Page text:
A quill of yarn is a cover for a spindle, onto which thread or yarn is wound; it can then be easily removed for use. Mundanely, it’s also known as an “embroiderer’s quill”. The blazon should include reference to yarn or embroidery, to help distinguish it from a “quill pen”.
The quill of yarn is a period charge, dating to 1558 in the arms of the Worshipful Company of Broderers [Bromley & Child 31]. It’s palewise, and wound with yarn, by default. There are instances in mundane armory of empty quills, without yarn, such as the arms of von Haren, 1605 [Siebmacher 147], but the fact is always blazoned.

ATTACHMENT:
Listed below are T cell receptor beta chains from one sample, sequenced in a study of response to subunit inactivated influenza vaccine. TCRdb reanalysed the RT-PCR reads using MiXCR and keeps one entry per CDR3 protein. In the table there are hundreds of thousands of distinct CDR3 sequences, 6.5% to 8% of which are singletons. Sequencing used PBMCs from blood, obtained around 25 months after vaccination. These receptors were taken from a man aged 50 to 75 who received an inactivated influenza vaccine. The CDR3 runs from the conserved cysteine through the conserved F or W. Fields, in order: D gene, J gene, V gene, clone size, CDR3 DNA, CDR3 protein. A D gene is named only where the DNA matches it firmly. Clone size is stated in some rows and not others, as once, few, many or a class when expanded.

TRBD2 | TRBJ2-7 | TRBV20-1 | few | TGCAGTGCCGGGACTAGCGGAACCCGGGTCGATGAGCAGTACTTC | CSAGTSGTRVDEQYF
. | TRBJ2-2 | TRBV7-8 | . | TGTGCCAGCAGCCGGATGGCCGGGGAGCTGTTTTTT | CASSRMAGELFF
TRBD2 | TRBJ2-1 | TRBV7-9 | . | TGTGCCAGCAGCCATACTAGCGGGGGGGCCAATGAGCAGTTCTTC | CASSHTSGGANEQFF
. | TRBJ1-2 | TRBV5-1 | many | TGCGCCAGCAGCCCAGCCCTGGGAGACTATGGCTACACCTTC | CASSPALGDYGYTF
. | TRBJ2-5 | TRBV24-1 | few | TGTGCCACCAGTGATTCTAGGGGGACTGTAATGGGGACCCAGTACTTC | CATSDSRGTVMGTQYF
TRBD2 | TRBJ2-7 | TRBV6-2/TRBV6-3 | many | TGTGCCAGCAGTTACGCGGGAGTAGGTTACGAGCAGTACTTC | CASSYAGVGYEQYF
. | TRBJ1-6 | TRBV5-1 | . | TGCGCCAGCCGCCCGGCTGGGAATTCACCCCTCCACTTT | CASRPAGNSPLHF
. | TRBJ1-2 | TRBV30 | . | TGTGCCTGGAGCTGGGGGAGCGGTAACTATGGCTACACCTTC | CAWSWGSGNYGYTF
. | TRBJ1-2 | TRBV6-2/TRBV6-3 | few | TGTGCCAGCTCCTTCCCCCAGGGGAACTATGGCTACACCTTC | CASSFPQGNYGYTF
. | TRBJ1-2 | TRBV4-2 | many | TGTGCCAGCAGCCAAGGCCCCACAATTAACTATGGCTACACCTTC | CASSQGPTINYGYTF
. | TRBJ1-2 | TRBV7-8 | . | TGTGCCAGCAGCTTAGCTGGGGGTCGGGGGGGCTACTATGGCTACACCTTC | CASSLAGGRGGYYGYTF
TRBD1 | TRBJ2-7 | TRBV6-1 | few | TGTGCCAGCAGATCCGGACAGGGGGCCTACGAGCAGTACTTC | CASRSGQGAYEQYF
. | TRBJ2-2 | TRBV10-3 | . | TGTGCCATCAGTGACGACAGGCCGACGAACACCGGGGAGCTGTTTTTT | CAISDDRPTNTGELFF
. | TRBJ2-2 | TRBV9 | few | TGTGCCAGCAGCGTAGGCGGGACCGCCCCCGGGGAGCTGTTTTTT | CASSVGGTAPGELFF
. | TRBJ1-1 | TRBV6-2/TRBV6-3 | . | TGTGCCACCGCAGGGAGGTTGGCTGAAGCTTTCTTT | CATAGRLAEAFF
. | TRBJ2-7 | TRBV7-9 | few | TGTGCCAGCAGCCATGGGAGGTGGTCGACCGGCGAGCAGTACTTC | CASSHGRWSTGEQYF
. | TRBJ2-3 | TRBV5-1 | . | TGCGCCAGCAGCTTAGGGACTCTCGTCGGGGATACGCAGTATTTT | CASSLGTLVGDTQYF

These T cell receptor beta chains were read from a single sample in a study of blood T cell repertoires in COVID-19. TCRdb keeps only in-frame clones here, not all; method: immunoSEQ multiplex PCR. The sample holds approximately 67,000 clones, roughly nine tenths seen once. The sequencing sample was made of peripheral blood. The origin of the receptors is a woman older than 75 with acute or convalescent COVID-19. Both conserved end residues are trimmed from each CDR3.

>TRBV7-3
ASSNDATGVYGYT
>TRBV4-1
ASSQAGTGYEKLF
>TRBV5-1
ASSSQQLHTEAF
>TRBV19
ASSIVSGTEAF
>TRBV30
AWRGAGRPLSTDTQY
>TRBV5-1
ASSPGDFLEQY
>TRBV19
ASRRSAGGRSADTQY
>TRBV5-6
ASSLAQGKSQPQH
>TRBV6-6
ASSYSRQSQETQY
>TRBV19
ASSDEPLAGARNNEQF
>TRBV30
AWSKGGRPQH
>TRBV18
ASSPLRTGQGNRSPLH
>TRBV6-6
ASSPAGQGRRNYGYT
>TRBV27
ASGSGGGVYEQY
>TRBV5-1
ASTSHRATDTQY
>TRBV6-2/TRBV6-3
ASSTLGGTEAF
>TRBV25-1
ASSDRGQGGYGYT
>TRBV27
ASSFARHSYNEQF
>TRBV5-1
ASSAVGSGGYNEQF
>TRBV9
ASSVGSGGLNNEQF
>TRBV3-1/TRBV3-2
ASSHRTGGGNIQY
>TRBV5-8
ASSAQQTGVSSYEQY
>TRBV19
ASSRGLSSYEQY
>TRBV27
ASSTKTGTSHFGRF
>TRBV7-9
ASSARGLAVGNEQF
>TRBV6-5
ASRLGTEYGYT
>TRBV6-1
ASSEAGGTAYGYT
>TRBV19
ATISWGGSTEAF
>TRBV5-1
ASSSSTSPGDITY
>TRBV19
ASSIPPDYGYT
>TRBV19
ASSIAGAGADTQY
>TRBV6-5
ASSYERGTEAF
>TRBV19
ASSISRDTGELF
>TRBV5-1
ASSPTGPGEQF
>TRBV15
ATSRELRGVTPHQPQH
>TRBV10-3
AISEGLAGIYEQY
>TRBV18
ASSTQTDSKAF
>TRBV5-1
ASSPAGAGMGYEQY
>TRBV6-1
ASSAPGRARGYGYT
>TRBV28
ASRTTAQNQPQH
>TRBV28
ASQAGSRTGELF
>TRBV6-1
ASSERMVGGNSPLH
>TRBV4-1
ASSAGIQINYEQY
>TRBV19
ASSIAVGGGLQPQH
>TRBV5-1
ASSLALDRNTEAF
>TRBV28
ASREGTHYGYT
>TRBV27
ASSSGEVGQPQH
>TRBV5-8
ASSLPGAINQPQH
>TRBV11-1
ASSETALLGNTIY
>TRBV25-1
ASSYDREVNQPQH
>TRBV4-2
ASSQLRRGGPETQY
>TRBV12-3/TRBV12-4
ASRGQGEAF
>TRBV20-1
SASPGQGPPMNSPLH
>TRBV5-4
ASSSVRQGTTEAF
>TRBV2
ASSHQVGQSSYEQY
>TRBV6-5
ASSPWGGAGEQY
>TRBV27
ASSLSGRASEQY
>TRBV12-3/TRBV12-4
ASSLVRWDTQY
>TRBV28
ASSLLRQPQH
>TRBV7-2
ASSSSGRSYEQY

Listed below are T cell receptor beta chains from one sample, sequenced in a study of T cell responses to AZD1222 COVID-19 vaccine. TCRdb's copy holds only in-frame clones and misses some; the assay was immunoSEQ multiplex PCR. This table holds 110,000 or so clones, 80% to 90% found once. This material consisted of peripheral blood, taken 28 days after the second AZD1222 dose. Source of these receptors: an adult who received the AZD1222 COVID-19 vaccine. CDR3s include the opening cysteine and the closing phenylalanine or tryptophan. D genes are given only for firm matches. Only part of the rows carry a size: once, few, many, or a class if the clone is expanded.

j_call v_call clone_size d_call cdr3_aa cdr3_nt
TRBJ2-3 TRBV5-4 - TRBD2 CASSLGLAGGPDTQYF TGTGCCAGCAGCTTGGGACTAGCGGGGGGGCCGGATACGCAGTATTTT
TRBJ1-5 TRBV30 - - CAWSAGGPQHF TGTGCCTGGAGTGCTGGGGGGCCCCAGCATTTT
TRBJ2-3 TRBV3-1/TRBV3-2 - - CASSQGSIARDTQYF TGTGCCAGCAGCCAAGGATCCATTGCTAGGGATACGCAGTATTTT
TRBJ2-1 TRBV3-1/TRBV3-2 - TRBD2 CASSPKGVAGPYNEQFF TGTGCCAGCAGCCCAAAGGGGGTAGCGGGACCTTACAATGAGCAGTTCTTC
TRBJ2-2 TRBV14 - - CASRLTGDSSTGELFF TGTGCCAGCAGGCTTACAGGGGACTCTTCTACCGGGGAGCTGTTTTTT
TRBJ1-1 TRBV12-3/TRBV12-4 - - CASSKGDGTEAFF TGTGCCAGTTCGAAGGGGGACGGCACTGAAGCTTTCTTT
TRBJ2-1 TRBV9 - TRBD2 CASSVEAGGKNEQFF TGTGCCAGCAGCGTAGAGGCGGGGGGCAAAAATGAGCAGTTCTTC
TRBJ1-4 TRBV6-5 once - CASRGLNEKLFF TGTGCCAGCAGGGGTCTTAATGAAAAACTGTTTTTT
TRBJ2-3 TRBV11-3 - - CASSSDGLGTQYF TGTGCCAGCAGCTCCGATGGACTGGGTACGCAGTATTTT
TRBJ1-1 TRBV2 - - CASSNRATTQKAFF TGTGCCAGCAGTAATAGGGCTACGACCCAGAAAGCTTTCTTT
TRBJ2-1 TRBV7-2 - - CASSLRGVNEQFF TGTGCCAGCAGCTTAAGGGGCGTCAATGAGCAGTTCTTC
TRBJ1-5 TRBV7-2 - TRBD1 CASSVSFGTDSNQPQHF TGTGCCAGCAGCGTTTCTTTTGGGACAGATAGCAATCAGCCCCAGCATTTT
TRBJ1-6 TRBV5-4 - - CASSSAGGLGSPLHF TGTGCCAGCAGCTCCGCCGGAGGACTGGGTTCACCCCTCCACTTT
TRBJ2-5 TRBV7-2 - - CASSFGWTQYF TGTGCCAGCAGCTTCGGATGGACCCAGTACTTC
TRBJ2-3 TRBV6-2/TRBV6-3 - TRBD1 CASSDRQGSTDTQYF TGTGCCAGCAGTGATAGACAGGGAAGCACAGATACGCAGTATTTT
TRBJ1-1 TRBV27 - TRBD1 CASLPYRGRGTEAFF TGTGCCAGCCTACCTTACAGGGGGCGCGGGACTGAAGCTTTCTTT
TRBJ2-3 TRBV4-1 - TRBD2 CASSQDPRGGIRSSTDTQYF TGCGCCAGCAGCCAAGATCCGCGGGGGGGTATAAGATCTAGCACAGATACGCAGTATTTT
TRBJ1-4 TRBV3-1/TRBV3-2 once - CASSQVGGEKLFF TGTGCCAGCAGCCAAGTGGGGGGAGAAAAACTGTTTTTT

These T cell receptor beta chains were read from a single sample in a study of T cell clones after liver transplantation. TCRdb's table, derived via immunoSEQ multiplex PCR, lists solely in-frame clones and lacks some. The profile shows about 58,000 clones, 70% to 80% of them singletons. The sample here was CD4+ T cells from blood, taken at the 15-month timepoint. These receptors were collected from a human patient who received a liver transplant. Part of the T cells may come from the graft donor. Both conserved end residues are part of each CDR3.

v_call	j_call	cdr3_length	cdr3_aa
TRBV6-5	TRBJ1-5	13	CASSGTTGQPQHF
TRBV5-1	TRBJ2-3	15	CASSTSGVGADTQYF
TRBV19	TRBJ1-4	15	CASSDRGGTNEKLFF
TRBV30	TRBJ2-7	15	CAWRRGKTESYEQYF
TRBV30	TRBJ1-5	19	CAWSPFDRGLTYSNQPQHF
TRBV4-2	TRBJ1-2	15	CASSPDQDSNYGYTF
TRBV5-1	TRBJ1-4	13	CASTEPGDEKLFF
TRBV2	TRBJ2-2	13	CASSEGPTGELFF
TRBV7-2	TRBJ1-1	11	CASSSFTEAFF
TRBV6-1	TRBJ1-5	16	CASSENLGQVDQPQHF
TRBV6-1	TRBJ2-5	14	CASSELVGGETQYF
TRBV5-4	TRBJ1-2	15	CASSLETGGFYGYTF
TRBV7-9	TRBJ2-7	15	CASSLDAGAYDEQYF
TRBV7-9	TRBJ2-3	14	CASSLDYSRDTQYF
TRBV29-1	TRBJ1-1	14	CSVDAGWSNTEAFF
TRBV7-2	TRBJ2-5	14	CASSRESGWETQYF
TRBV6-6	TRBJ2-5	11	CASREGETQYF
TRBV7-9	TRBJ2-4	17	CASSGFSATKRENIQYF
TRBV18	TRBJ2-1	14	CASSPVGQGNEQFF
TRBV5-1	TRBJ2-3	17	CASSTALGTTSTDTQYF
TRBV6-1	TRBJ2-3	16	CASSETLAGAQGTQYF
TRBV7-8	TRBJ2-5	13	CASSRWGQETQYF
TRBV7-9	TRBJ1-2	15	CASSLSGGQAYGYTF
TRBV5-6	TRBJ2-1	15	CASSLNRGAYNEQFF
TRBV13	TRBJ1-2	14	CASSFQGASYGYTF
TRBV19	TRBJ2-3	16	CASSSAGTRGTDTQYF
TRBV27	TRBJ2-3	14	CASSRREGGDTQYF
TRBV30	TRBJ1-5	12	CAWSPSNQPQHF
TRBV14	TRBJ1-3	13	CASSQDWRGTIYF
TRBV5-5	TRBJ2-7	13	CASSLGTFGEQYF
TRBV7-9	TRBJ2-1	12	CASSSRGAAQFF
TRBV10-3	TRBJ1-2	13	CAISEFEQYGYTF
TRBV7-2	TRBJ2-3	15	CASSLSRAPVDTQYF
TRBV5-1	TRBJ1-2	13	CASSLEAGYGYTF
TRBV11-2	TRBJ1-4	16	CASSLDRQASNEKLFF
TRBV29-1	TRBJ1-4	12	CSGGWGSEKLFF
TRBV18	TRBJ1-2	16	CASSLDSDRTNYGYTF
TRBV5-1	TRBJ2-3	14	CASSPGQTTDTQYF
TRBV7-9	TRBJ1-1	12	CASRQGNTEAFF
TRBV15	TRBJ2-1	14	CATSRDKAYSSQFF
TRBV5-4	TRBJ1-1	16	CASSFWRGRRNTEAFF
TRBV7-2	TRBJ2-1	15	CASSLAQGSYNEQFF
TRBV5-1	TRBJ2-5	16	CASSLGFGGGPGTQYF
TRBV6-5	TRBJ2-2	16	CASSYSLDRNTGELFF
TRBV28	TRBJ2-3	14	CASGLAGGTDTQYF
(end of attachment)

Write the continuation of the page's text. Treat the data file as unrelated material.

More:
The “spindle” itself is also found, the winding piece of a spinning wheel. It’s drawn as a slender cone wound with thread or yarn; it’s found in the arms of Hobby, 1610 [Guillim1 204], where it’s blazoned as a “fusile upon a slipper”.
Katharina die Schneiderin bears: Vert, a bend wavy between two quills of yarn Or.
Molda ókristna Starradottír bears: Vert, three yarn quills argent threaded Or.
Maud verch Howell bears as a badge: Per bend sinister sable and argent, on a bend counterchanged, two spindles palewise gules and Or.